People who make machines airborne apparently make a specialty of this.

What's it called when you fly a plane straight into the ground or a mountain?

Controlled Flight Into Terrain

What's it called when a rocket explodes unexpectedly?

Rapid Unscheduled Disassembly
posted by the mad poster! at 9:16 PM on May 2, 2011 [7 favorites]


I kept waiting for the explosion in the third video. That was stunning piloting.
posted by Civil_Disobedient at 9:24 PM on May 2, 2011


The TU-154, NATO codename: Careless.

I was overjoyed the one time it turned out we were flying in one of those, and the leg room was AMAZING, but I didn't mention the appauling safety record to my wife until we had landed.
posted by Artw at 10:13 PM on May 2, 2011


system treated any aileron motion as external force, and attempted to "correct".

Hey, nothing like the airplane actively fighting you every inch of the way, huh? Holy shit.
posted by pjern at 10:16 PM on May 2, 2011


The UA-232 accident was profiled by the tvshow Mayday. Part 2. Part 3.
posted by Harpocrates at 11:14 PM on May 2, 2011


The guys on the forum keep complimenting the Tupolev for holding under together under the flight stresses, which suggests that modern western ariliners might not fare so well.

The Tech Orders for the aircraft I work on suggest that full rudder deflection is NEVER a good idea. Like, tear the airplane down looking for stress fractures kind of a bad idea. You can do it - but only once.

I've done aircraft design before and much like any other complicated piece of machinery, changing one aspect of the design affects just about everything else. You can make the ailerons bigger for better roll response, but now you have unacceptable dutch roll, so you need to resize vertical stabilizer, which means the rudder needs to change, and now you've got another oscillation to worry about...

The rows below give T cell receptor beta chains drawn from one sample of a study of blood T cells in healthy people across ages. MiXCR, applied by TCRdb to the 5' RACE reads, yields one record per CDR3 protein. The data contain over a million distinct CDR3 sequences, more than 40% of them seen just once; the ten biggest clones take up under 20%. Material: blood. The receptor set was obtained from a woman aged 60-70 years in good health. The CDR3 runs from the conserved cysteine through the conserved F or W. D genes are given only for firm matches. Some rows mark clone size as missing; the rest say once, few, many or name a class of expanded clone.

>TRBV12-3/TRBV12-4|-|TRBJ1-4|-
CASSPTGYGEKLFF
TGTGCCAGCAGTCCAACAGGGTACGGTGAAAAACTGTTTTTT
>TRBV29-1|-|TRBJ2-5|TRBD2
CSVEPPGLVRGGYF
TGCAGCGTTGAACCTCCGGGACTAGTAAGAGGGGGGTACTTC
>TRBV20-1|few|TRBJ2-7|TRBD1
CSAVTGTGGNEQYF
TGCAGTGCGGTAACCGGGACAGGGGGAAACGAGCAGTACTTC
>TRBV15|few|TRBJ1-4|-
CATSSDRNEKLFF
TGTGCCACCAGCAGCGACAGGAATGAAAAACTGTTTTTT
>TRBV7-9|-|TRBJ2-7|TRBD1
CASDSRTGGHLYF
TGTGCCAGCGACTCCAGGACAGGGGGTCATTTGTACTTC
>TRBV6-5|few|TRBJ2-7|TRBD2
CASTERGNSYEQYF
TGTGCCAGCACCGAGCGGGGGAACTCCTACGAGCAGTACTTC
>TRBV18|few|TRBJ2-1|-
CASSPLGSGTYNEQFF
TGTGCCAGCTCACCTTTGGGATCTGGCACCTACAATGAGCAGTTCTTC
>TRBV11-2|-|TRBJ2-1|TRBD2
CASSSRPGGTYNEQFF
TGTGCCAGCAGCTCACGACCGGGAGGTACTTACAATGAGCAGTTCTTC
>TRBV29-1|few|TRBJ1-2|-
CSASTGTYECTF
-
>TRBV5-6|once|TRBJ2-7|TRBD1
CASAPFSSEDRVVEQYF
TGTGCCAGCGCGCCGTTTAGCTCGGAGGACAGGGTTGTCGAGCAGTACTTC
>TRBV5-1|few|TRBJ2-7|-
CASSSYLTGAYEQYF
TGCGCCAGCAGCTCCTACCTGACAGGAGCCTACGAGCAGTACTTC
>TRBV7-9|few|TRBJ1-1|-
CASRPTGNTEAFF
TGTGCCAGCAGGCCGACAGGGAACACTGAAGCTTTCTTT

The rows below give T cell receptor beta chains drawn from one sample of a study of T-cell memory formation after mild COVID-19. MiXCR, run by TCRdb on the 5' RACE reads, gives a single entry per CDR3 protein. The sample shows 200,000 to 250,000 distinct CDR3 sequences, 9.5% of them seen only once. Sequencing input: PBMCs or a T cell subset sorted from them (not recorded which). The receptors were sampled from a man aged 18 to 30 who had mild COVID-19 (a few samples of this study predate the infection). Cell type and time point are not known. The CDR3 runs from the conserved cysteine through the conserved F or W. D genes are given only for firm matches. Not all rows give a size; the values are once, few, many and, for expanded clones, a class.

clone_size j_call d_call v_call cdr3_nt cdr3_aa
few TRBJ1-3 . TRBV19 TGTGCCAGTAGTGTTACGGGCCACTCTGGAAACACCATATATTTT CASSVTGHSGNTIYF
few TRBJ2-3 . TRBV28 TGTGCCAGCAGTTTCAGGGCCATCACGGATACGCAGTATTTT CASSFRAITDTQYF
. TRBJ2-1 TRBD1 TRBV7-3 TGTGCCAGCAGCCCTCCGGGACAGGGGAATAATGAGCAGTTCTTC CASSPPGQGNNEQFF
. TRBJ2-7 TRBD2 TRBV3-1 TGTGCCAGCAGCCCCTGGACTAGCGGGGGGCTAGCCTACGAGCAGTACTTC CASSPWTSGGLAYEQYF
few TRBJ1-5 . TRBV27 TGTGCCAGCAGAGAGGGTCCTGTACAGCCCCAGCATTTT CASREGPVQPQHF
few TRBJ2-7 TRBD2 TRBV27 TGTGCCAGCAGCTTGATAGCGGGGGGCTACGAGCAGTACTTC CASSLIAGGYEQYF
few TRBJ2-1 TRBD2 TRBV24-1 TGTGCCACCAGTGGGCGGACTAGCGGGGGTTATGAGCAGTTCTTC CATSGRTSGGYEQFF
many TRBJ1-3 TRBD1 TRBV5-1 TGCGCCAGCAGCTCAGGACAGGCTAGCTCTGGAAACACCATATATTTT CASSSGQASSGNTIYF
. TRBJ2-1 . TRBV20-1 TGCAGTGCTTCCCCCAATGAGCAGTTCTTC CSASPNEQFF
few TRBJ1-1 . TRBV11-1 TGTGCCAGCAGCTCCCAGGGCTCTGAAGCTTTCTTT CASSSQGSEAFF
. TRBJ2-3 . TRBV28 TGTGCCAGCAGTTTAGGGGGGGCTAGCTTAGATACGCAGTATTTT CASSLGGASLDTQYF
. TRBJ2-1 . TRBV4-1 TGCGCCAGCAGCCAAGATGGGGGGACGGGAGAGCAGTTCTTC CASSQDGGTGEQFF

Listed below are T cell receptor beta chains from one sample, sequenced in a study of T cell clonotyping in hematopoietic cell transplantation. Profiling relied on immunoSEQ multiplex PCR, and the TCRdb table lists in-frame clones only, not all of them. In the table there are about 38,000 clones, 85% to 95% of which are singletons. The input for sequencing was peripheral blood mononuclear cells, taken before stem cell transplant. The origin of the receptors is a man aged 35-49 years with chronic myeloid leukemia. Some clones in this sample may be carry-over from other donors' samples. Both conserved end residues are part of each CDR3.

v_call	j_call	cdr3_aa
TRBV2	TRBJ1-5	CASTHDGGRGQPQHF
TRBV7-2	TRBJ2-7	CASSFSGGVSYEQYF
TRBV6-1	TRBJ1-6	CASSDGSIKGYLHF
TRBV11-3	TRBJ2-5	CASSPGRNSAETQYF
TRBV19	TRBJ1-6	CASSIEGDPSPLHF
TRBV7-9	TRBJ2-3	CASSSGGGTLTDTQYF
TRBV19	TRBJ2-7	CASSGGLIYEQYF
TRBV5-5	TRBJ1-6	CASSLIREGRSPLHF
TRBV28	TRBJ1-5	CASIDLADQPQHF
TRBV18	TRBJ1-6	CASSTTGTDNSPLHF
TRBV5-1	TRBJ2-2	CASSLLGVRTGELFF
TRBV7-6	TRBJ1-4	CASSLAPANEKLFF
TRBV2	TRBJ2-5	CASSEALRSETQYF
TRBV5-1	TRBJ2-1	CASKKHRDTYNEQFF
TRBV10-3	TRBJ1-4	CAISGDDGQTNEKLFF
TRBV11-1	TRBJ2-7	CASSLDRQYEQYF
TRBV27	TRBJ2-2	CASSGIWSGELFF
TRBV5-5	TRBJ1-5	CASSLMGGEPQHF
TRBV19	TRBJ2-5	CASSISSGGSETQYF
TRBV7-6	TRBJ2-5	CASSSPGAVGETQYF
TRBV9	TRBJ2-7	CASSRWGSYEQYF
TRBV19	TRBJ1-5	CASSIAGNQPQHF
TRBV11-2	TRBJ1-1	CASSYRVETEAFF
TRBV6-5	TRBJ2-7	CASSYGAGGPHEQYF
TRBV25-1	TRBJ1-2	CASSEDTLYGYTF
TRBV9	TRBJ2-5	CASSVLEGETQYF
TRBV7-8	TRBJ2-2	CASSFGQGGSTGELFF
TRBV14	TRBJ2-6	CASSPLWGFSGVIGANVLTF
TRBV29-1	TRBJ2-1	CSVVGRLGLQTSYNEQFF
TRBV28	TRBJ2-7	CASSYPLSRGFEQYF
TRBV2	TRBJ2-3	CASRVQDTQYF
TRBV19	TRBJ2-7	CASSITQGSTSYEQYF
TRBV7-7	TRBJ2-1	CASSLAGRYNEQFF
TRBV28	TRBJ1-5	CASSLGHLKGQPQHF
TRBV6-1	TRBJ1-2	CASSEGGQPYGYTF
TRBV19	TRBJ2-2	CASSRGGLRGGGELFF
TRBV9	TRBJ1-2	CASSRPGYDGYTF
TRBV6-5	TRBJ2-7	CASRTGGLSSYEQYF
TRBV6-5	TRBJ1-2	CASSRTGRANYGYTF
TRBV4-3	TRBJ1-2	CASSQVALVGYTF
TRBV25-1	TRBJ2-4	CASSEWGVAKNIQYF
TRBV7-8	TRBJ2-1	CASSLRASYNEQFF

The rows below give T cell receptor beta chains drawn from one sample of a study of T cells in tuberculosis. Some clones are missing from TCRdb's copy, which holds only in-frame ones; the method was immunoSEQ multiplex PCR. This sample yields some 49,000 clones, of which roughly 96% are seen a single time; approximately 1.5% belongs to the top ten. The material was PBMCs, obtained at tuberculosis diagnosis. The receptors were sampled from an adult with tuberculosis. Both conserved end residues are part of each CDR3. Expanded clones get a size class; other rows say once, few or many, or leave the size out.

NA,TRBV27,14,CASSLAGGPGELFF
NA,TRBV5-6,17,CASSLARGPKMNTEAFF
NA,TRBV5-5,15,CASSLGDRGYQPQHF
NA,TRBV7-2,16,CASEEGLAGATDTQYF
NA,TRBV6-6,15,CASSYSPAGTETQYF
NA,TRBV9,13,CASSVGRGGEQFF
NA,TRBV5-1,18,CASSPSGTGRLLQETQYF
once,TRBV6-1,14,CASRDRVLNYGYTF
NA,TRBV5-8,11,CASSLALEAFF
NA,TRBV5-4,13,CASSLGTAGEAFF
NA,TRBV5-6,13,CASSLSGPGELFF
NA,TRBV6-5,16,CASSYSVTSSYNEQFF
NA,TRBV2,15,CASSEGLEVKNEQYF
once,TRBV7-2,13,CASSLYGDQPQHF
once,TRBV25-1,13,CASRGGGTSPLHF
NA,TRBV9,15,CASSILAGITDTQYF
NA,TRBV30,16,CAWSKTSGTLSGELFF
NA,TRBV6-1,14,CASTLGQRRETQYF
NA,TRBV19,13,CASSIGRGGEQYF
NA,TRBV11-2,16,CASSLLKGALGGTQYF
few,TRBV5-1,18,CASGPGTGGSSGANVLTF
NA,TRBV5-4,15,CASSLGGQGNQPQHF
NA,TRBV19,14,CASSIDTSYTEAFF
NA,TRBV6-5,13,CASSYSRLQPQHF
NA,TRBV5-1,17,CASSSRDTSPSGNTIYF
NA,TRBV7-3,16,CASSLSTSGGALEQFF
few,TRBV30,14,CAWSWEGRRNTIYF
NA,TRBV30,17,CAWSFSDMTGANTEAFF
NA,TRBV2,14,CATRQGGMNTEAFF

When you get it right, though, it's pretty cool. Airplanes generally want to fly straight. They don't want to fall out of the sky. You can give the controls a good whack and the nose will bounce a little and then return right to straight-and-level. Generally, you really have to work hard to put the airplane in an unrecoverable situation.

If course, if parts start breaking than you're on your own.
posted by backseatpilot at 5:29 AM on May 3, 2011


I'm betting there was a garage full of mechanics who got a stern talking to once the pilots got to them.
posted by gjc at 5:40 AM on May 3, 2011


stern talking to

with a monkey wrench, if it were me
posted by unSane at 6:40 AM on May 3, 2011


A sort of vaguely similar thing happened during the first Space Shuttle re-entry. High up in the atmosphere, the air is so thin they still have to use thrusters for control rather than relying on the aerodynamic control surfaces.

It turns out that during a certain phase of re-entry, some not previously understood aerodynamic weirdness causes the yaw thrusters to have the opposite effect from the one intended. Firing those little rockets disrupts the airflow enough that the net force produced points the wrong way!